Colored Diamond Simulants
In nature, diamonds acquire color by being "contaminated" with precisely dispersed impurities infused within them. Nitrogen will create a yellow diamond, boron and cobalt will create a blue diamond, etc.
Our colored Diamond Simulants are created in exactly the same way as in nature. The same chemicals that create natural colored stones are introduced into the matrix during the crystal forming stage, and they produce the same color ranges in our Diamond Simulants as are found in mined diamonds. The color in our Diamond Simulant is not created with a coating, a doublet, or a chemical deposition process as is the case with some of our competitors' products.
Vividly colored diamonds are some of the rarest gemstones in existence, and they are highly sought after and highly valued. Colored Diamond Simulants precisely recreate the look of these beautiful, rare objects to such a level of perfection that even your jeweler cannot tell them apart from natural gemstones with the naked eye.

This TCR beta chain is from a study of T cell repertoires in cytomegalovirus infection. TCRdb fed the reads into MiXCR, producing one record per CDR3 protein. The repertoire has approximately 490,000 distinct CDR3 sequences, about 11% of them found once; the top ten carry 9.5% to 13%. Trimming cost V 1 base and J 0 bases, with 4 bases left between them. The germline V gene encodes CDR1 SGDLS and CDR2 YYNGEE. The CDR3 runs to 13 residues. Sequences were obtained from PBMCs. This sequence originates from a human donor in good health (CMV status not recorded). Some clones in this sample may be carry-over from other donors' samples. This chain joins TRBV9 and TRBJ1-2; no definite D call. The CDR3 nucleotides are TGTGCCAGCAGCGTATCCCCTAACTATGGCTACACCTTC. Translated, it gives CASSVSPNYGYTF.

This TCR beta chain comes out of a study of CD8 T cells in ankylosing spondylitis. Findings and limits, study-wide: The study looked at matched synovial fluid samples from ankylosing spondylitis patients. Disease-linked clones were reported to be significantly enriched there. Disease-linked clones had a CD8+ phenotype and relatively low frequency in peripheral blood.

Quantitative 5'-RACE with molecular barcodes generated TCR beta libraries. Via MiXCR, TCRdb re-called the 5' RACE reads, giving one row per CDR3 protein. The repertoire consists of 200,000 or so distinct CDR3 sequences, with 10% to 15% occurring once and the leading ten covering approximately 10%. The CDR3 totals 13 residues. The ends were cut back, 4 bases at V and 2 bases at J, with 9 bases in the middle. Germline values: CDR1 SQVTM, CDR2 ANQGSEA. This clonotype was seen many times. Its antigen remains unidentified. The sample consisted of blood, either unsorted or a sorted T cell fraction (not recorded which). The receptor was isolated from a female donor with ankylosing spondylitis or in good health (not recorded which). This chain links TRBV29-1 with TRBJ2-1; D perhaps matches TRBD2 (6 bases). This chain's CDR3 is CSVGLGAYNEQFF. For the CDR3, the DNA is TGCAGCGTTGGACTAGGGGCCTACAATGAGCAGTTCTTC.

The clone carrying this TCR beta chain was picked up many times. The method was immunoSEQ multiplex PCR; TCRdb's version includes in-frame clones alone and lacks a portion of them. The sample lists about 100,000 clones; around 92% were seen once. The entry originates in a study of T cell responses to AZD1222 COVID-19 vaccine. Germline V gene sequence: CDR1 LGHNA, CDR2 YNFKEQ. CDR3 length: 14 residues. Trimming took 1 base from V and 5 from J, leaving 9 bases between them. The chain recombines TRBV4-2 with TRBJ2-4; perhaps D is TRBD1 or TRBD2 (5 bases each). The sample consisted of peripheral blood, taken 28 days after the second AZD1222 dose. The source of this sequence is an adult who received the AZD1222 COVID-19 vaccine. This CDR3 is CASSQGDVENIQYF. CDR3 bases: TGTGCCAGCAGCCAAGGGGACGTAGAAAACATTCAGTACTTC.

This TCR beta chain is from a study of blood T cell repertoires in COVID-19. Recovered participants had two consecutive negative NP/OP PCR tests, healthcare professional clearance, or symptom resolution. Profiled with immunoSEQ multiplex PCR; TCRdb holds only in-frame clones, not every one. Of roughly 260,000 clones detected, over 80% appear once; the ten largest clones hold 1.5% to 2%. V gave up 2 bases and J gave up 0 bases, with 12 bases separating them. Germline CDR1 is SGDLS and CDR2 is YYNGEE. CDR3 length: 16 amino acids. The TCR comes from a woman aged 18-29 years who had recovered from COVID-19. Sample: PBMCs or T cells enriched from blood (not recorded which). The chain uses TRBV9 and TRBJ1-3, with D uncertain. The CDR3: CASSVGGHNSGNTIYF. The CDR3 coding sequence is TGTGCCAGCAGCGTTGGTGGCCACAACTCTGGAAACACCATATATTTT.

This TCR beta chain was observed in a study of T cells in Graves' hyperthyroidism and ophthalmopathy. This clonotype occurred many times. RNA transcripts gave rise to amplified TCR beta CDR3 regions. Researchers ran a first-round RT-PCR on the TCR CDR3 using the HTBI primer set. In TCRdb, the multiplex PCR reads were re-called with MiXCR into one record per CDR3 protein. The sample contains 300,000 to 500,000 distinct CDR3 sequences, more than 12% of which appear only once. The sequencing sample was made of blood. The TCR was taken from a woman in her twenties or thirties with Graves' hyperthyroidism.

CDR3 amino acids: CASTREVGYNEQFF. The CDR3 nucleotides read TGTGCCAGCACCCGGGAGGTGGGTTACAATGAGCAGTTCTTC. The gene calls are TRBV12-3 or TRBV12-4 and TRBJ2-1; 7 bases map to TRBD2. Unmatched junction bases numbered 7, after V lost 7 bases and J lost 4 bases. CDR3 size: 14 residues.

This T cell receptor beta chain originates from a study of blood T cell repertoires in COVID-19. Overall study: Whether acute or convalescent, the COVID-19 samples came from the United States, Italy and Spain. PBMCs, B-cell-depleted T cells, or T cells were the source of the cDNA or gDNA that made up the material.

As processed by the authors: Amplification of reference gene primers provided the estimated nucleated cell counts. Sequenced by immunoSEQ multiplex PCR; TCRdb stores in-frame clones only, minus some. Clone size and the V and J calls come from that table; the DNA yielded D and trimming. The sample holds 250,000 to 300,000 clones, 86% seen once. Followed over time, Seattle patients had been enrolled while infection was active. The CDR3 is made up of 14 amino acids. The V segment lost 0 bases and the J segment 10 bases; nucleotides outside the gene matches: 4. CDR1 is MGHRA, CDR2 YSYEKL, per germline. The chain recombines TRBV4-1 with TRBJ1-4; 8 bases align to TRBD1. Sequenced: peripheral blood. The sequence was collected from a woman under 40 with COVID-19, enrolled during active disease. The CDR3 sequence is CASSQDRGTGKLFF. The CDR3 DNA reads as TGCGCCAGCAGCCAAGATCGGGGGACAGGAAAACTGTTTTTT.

FAQ: Diamond Simulants look amazing; much better than the mined diamonds I see in jewelry stores. Why?
A common reaction among our customers when they see their Diamond Nexus jewelry is amazement at its beauty. The white Diamond Simulants are so clear, so full of fire and brilliance. Our colored Diamond Simulants as well as our rubies, emeralds, and sapphires are bold, rich, and vibrant. What our customers are seeing is what these beautiful precious gemstones should look like, but today, so seldom do.
A hundred years ago, fine jewelry was a luxury attainable to only the very affluent. A diamond engagement ring was not the norm, and in America especially, was seldom given.
Then came the DeBeers diamond cartel's advertising campaign: "A Diamond is Forever" (started in 1947) which convinced Americans that a diamond engagement ring was a necessity. As the campaign progressed, that necessity had an assessed value: two months salary. That value increased over time to three months salary by the 1980's. This ad campaign, one of the most successful in history, transformed the US jewelry market. The demand for diamonds skyrocketed. But truly high quality diamonds are rare, so the increased demand inevitably led to a drop in diamond quality, and by association, the quality of other colored gems. All of this means that the stones which comprise the norm for many engagement rings today (for example an "I" or "J" color, SI-2 diamond) are stones that fifty or sixty years ago a true fine jeweler would not even have carried as they would have been considered to have such an "off" color.